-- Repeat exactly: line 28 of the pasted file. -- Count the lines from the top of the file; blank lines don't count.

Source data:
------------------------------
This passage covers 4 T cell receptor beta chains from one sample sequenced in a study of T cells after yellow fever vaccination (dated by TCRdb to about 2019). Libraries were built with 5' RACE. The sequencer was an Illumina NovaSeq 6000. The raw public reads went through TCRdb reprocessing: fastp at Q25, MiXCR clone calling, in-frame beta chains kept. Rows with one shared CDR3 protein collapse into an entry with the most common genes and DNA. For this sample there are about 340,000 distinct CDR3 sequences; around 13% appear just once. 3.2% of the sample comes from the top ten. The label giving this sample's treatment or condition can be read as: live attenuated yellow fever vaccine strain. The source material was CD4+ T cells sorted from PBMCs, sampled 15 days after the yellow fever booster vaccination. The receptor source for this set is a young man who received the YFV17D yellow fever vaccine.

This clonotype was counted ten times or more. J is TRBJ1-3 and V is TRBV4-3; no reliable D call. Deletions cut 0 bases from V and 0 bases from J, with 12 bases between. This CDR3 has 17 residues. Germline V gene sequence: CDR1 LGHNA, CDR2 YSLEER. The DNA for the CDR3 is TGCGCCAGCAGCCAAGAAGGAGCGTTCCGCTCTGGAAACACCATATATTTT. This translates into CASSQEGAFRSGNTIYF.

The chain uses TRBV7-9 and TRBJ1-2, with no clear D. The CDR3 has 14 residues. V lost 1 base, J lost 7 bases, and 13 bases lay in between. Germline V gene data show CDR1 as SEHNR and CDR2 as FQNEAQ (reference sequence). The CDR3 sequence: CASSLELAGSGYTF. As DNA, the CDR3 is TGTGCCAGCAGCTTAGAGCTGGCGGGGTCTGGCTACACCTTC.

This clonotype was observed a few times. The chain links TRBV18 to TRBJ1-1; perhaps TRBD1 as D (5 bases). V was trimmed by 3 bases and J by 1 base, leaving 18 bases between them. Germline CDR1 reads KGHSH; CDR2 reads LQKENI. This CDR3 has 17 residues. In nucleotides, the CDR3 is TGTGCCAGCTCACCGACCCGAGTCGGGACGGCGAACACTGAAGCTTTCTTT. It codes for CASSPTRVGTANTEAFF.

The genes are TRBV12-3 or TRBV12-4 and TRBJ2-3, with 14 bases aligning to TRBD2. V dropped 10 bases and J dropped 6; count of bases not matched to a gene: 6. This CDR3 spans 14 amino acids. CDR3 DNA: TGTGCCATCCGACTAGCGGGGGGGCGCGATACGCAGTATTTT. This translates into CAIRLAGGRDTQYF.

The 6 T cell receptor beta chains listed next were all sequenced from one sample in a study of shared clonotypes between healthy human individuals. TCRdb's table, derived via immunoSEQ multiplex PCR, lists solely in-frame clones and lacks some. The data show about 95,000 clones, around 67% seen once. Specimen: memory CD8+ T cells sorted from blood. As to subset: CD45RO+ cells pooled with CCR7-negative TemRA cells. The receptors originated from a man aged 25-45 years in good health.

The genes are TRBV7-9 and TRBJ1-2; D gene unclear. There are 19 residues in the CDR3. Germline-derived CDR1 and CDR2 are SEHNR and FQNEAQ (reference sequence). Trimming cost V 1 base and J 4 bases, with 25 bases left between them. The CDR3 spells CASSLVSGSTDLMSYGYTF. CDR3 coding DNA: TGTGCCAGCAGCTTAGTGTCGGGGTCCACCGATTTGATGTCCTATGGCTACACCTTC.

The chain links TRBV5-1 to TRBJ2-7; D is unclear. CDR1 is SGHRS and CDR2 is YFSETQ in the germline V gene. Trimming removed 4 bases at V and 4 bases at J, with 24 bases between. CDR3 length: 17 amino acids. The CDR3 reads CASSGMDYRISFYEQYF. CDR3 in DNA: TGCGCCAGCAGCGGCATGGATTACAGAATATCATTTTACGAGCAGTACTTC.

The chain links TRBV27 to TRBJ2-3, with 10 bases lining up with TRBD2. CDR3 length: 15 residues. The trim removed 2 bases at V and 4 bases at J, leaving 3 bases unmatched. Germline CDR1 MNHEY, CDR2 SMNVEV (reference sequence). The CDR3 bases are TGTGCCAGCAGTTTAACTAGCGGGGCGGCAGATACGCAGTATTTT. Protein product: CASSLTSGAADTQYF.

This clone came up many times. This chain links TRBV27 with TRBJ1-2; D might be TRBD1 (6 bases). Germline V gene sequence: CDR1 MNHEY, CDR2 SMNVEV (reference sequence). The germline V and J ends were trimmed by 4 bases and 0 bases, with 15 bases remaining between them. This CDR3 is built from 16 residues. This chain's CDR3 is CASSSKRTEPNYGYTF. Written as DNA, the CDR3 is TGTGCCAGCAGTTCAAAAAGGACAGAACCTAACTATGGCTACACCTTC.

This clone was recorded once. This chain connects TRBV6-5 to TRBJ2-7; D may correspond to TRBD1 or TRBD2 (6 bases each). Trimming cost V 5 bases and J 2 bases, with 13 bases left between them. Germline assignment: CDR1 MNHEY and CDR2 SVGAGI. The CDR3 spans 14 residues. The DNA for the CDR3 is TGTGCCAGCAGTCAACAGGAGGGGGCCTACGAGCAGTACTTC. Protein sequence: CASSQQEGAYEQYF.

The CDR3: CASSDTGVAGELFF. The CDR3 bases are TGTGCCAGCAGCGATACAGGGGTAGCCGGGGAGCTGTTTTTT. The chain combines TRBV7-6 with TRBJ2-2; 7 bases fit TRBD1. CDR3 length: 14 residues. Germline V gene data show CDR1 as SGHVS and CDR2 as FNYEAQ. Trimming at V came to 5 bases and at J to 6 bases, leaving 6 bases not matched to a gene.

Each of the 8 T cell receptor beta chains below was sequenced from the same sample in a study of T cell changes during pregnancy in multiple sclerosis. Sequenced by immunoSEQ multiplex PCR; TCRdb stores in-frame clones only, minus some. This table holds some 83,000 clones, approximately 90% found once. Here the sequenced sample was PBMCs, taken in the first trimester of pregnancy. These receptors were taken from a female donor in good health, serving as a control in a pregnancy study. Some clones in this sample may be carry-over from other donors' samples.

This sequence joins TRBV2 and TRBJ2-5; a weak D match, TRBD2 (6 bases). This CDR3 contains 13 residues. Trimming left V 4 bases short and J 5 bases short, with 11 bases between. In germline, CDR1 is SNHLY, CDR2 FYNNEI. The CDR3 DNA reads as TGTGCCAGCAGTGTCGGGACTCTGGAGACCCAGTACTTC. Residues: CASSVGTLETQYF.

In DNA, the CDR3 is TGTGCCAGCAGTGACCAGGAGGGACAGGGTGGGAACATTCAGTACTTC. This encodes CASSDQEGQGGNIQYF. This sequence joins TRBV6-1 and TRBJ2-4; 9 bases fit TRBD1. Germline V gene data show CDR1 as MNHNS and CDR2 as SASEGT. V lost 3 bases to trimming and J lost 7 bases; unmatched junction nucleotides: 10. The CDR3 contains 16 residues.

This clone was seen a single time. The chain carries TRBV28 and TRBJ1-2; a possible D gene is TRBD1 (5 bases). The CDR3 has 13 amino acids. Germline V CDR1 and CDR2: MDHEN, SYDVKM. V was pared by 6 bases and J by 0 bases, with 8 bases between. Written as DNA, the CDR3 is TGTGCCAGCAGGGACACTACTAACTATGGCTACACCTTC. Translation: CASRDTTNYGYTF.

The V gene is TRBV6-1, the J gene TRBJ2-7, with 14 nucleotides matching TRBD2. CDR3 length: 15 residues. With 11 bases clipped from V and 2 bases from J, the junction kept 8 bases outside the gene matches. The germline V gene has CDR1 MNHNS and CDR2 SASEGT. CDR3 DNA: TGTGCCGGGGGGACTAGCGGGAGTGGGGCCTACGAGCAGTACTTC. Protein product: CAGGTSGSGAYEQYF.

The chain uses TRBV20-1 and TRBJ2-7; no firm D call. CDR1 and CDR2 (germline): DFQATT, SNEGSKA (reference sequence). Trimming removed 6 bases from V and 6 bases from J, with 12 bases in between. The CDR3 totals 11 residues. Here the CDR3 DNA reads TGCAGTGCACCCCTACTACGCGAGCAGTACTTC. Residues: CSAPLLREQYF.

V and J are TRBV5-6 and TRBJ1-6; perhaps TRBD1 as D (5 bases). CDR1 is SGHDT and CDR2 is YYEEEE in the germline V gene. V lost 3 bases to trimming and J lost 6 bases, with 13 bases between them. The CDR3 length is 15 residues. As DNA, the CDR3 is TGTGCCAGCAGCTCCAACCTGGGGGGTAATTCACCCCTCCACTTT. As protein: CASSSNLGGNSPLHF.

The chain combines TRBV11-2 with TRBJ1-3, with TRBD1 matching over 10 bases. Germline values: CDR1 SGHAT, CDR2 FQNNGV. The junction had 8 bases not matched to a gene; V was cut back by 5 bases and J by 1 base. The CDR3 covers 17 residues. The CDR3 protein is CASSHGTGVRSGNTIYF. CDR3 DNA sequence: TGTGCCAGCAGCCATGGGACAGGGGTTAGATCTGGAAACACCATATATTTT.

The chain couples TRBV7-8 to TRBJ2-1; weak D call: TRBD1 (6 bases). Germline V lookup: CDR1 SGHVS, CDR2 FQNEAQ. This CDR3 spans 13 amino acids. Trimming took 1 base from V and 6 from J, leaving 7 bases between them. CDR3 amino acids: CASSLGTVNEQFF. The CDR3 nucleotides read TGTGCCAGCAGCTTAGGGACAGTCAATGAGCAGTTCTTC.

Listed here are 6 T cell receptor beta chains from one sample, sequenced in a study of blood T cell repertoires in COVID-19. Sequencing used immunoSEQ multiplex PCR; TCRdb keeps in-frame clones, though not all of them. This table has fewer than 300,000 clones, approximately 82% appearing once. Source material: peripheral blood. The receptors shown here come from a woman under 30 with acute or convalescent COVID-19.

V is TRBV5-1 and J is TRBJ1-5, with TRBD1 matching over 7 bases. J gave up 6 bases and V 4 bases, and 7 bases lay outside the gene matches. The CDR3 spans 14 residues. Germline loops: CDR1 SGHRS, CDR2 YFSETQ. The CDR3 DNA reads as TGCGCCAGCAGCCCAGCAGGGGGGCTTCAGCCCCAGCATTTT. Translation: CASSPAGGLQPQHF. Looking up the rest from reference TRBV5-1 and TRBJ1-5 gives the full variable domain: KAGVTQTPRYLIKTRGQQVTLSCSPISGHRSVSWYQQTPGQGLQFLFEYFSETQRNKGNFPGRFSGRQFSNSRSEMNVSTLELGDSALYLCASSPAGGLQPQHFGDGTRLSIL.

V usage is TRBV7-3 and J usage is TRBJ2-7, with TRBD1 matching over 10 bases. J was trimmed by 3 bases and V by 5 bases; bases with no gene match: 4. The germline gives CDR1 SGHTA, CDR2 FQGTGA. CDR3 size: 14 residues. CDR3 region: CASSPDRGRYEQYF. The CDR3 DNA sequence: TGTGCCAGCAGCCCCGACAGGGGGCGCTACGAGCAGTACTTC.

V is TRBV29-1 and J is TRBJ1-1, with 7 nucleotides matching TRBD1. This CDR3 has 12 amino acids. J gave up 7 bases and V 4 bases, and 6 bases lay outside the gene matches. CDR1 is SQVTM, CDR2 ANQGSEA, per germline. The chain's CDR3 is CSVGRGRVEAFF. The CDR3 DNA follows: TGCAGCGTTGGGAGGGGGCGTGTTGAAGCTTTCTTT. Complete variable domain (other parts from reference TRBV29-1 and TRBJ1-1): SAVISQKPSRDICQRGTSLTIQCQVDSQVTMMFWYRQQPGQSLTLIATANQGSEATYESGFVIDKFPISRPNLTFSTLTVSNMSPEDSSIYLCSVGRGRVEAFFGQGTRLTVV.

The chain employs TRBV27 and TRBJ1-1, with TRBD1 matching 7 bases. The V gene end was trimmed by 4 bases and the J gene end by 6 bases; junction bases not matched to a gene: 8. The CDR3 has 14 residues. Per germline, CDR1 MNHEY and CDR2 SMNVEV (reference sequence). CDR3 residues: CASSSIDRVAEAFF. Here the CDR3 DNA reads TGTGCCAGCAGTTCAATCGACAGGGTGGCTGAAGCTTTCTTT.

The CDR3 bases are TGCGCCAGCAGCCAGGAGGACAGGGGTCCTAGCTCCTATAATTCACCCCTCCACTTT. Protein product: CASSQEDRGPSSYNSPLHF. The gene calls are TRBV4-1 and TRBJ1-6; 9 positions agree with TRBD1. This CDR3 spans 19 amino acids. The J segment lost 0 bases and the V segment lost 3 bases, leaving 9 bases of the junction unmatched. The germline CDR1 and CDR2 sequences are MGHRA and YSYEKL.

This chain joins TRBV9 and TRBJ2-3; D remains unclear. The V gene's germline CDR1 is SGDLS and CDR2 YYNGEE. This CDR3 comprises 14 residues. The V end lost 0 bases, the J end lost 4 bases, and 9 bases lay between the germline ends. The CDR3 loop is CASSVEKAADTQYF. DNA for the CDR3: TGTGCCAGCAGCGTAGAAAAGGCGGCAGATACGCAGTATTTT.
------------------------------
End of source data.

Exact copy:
This chain joins TRBV9 and TRBJ2-3; D remains unclear. The V gene's germline CDR1 is SGDLS and CDR2 YYNGEE. This CDR3 comprises 14 residues. The V end lost 0 bases, the J end lost 4 bases, and 9 bases lay between the germline ends. The CDR3 loop is CASSVEKAADTQYF. DNA for the CDR3: TGTGCCAGCAGCGTAGAAAAGGCGGCAGATACGCAGTATTTT.